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It’s almost Halloween, so let’s look at some of the scary things happening to LGBTQ parents lately, and then at some treats that just might help us be brave.
First, the scary.
A married, same-sex couple, both U.S. citizens, in mid-September sued the U.S. State Department for refusing to recognize the U.S. citizenship of their child. Roee and Adiel Kiviti married in California in 2013 and had their daughter Kessem via surrogacy in Canada in 2019. Because only Adiel has a biological connection to Kessem, the State Department is treating Kessem as “born out of wedlock” and will not grant her citizenship unless she has a biological relationship to a U.S. citizen parent who has resided in the U.S. for five years. Adiel, who was born in Israel, falls one year short of the residency requirement. This requirement, however, is not meant to apply to the children of married U.S. citizens, Lambda Legal said in a statement. The Kivitis are at least the fourth same-sex couple to sue the State Department for similar reasons.
In another frightening move, a federal judge ruled at the end of September that taxpayer-funded adoption and foster care agencies in Michigan may use their religious beliefs as a reason to discriminate against same-sex and unmarried couples, overturning a settlement that had been reached earlier this year. Even though District Court Judge Robert J. Jonker said in his ruling that same-sex couples can be “great parents,” he felt that the plaintiff, St. Vincent Catholic Charities, had the right to cite its beliefs as a reason not to certify same-sex and unmarried couples as adoptive parents.
This ruling, from the U.S. District Court for the Western District of Michigan, is a preliminary injunction allowing St. Vincent to maintain its state contract and continue discriminating while the case is fully litigated. The case could ultimately make its way to the U.S. Supreme Court, along with a contrasting case from Pennsylvania in which a three-judge panel of the 3rd U.S. Circuit Court of Appeals earlier this year refused a similar injunction to a Catholic child service agency in Philadelphia.
The political and legal arena these days is indeed scary, but I take heart from the increasingly positive representation of LGBTQ families and people in books, films and even children’s toys.
Toy giant Mattel, for example, has just launched a new line of “Creatable World” dolls that do not have pre-assigned genders. Each doll comes with long and short hairstyle options and a variety of wardrobe pieces including pants, skirts and more.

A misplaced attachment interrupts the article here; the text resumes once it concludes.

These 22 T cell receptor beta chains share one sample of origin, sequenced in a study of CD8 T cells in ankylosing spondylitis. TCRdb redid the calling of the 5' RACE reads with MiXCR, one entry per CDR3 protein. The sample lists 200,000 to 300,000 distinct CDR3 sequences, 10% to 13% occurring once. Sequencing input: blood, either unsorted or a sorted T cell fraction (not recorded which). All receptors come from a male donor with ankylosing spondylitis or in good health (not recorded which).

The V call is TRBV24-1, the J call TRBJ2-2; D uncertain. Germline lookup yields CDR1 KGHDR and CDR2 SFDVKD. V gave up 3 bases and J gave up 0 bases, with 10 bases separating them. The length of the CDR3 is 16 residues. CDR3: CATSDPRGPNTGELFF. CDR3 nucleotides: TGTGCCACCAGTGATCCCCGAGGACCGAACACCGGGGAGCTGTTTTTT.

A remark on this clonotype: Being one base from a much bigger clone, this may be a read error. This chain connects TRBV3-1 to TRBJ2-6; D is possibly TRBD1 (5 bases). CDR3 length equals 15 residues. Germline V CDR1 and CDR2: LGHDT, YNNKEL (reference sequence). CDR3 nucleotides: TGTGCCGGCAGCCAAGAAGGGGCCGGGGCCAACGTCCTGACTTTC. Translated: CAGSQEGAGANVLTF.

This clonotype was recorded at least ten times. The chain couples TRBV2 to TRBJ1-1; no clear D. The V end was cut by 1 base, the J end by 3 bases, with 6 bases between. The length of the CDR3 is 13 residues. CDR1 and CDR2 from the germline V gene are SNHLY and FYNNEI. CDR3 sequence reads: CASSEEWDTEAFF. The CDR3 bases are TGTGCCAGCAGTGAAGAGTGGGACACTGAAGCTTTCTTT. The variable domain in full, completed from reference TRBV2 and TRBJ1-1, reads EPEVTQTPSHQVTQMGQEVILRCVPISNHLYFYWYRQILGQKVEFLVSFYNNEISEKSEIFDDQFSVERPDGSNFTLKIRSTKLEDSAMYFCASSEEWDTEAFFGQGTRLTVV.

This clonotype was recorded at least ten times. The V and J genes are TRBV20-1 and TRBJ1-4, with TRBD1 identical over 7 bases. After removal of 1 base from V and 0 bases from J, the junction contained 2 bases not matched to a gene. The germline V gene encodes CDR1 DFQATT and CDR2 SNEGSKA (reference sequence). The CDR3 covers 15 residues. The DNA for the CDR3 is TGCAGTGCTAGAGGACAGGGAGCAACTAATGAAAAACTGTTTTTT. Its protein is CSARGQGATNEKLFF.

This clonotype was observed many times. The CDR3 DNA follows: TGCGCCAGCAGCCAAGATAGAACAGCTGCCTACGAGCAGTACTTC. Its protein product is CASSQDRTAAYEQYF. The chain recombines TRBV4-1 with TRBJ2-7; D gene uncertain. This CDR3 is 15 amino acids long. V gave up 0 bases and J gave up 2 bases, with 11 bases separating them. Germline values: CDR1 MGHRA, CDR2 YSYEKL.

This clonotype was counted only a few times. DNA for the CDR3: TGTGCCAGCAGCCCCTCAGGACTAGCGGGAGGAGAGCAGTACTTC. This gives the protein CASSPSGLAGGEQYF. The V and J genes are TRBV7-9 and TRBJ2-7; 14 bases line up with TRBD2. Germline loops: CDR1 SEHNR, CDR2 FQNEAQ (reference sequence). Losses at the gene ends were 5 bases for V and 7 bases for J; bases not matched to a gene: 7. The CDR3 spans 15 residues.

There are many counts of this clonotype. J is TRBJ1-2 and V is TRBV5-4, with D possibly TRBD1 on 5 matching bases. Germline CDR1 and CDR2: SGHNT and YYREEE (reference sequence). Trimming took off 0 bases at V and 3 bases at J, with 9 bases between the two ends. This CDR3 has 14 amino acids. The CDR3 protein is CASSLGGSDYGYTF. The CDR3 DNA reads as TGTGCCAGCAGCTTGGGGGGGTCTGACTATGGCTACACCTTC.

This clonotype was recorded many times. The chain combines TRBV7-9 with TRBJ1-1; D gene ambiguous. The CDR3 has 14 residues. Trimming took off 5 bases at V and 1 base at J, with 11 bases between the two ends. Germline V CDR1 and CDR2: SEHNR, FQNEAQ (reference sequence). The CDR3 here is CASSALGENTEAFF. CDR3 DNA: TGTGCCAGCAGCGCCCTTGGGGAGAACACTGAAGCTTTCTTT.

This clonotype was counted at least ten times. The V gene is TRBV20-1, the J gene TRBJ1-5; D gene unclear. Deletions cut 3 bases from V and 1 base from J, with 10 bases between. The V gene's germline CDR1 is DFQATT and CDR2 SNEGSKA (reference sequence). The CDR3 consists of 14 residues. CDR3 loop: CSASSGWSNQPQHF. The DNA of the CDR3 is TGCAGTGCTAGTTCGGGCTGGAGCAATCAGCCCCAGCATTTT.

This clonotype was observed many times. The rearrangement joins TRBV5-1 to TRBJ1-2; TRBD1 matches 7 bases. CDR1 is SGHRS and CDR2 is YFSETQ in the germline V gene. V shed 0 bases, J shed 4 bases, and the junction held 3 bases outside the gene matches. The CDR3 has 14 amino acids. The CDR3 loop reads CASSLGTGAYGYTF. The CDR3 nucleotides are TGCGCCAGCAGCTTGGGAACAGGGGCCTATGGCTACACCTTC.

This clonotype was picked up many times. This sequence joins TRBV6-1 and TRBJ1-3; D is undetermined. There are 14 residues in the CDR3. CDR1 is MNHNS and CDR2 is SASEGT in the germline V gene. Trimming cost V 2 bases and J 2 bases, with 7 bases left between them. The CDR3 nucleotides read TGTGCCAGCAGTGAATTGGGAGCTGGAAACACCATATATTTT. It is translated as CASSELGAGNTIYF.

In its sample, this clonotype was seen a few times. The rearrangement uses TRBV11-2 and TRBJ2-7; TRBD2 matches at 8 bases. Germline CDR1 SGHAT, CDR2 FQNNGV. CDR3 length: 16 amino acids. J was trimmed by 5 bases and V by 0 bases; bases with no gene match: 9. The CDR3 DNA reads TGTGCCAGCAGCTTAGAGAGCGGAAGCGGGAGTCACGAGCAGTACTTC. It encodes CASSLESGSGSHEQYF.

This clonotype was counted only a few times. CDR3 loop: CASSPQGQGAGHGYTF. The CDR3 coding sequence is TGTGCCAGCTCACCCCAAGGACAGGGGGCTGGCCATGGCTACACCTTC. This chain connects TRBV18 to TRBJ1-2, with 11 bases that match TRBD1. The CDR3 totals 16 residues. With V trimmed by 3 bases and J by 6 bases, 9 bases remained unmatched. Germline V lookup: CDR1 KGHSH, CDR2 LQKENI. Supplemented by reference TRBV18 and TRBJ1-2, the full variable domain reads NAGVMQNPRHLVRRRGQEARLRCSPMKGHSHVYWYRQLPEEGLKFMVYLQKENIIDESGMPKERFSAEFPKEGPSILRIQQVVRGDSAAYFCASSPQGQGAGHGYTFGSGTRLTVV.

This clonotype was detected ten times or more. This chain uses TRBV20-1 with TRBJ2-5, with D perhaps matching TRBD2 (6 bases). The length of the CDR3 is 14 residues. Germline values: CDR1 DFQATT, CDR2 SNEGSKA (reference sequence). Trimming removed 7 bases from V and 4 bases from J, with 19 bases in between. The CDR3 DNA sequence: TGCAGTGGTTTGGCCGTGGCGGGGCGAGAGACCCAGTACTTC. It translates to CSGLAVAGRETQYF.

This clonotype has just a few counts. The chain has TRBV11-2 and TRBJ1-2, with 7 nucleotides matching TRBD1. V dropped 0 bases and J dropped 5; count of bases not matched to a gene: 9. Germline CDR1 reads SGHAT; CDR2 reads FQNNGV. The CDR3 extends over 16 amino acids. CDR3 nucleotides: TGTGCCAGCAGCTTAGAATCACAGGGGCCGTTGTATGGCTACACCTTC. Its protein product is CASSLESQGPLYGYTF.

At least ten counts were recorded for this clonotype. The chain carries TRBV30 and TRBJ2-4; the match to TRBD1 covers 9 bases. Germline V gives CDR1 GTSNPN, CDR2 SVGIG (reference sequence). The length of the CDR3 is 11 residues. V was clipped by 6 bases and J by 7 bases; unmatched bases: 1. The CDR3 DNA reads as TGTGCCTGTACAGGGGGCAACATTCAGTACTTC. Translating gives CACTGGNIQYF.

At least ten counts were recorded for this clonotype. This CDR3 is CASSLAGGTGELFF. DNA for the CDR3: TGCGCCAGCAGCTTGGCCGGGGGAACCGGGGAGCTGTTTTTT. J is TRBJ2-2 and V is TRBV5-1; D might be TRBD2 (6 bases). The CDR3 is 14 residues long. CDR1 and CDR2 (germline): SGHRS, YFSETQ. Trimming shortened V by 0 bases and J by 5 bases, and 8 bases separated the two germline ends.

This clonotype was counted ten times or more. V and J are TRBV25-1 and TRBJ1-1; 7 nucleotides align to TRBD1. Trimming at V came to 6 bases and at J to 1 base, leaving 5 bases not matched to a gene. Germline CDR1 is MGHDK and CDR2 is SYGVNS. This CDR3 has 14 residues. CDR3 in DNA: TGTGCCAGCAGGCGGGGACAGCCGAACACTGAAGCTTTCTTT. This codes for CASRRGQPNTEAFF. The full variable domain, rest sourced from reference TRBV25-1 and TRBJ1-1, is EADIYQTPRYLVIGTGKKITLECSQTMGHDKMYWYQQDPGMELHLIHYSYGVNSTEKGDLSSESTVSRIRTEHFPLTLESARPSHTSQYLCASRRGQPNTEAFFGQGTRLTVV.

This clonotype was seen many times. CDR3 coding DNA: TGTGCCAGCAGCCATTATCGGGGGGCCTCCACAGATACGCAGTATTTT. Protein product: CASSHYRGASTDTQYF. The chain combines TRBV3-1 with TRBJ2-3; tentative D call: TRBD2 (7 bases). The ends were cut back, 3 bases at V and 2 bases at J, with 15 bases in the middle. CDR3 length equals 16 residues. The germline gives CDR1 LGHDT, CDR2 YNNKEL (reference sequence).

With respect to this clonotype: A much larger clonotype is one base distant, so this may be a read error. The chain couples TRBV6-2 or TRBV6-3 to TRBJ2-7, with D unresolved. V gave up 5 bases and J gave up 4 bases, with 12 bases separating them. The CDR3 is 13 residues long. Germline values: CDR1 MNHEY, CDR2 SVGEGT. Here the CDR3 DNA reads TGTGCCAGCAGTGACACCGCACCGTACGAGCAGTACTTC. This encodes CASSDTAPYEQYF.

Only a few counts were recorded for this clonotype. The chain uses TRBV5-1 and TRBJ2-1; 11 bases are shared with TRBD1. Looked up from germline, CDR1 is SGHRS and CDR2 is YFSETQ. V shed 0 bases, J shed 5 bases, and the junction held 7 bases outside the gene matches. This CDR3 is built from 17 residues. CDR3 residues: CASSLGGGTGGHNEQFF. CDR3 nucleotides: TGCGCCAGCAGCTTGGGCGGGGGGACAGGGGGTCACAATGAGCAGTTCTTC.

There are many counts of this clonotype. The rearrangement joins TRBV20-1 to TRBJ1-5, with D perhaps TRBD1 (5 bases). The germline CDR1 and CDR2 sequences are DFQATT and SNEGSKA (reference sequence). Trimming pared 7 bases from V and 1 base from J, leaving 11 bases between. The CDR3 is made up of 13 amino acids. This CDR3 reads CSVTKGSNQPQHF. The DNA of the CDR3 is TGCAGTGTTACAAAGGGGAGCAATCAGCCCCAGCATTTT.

To help them shape the toys, Mattel brought in experts, parents, physicians and kids, including transgender and non-binary children. Kim Culmone, senior vice president of Mattel Fashion Doll Design, explained in a statement, “Through research, we heard that kids don’t want their toys dictated by gender norms. This line allows all kids to express themselves freely, which is why it resonates so strongly with them.”
Additionally, several new films on the film festival circuit right now have queer family themes. “Just Another Beautiful Family,” by Nick and Katherine North, is the couple’s own story of how they fell in love, became a blended family with five kids and navigated Nick’s gender transition from female to male. The film won the Audience Choice Award at the Calgary International Film Festival in September. The film can be viewed at the 20-minute film free online at nicknorth.co/bfp.
In “Seahorse: The Dad Who Gave Birth,” filmmaker Jeanie Finlay, who is cisgender, worked with single transgender dad Freddy McConnell to show McConnell’s journey to parenthood through pregnancy. McConnell recently lost a court case in the U.K. to be legally named his child’s “father” or “parent” instead of “mother.” The film, however, came before the court case and is simply a thoughtful, lovely look at McConnell’s experience of pregnancy and early parenthood. While currently only available for online streaming or downloading outside the U.S., the producer tells me it will be will soon be released here as well.
“My Dads, My Moms and Me,” by Julia Ivanova, follows three sets of queer parents and their teenage children more than a decade after she first profiled them for a 2007 film, “Fatherhood Dreams.” Randy and Drew have an adopted son; Scott had twins through a surrogate; and Steve is co-parenting two daughters with lesbian moms Wendy and Cory.
“La Serenata” (The Serenade), directed by Adelina Anthony, is the film adaptation of “When We Love Someone We Sing to Them/Cuando Amamos Cantamos,” by Ernesto Javier Martínez (Reflection Press), one of my favorite LGBTQ-inclusive children’s books of 2018. In it, a father tells his son about the Mexican serenata tradition of serenading a beloved. When the boy falls in love with another boy, the father helps his son create and perform a new song for the person in his heart. “La Serenata” won Best Short Film at the prestigious Imagen Awards (sometimes called the Latino Golden Globes), and its young star, Malik Quetzalcoatl Cano, won the Silver Award for Best Child/Young Actor at the Independent Shorts Awards.
True, toys and films can’t directly change political and legal matters. Perhaps, though, they can shine a little light into the darkness. Increased representation and awareness may help sway hearts and minds in the long run and may offer those of us in marginalized communities a sense of community and connection. May the rest of the year be less spooky for us all.
TAGLINE Dana Rudolph is the founder and publisher of Mombian (mombian.com), a GLAAD Media Award-winning blog and resource directory for LGBTQ parents.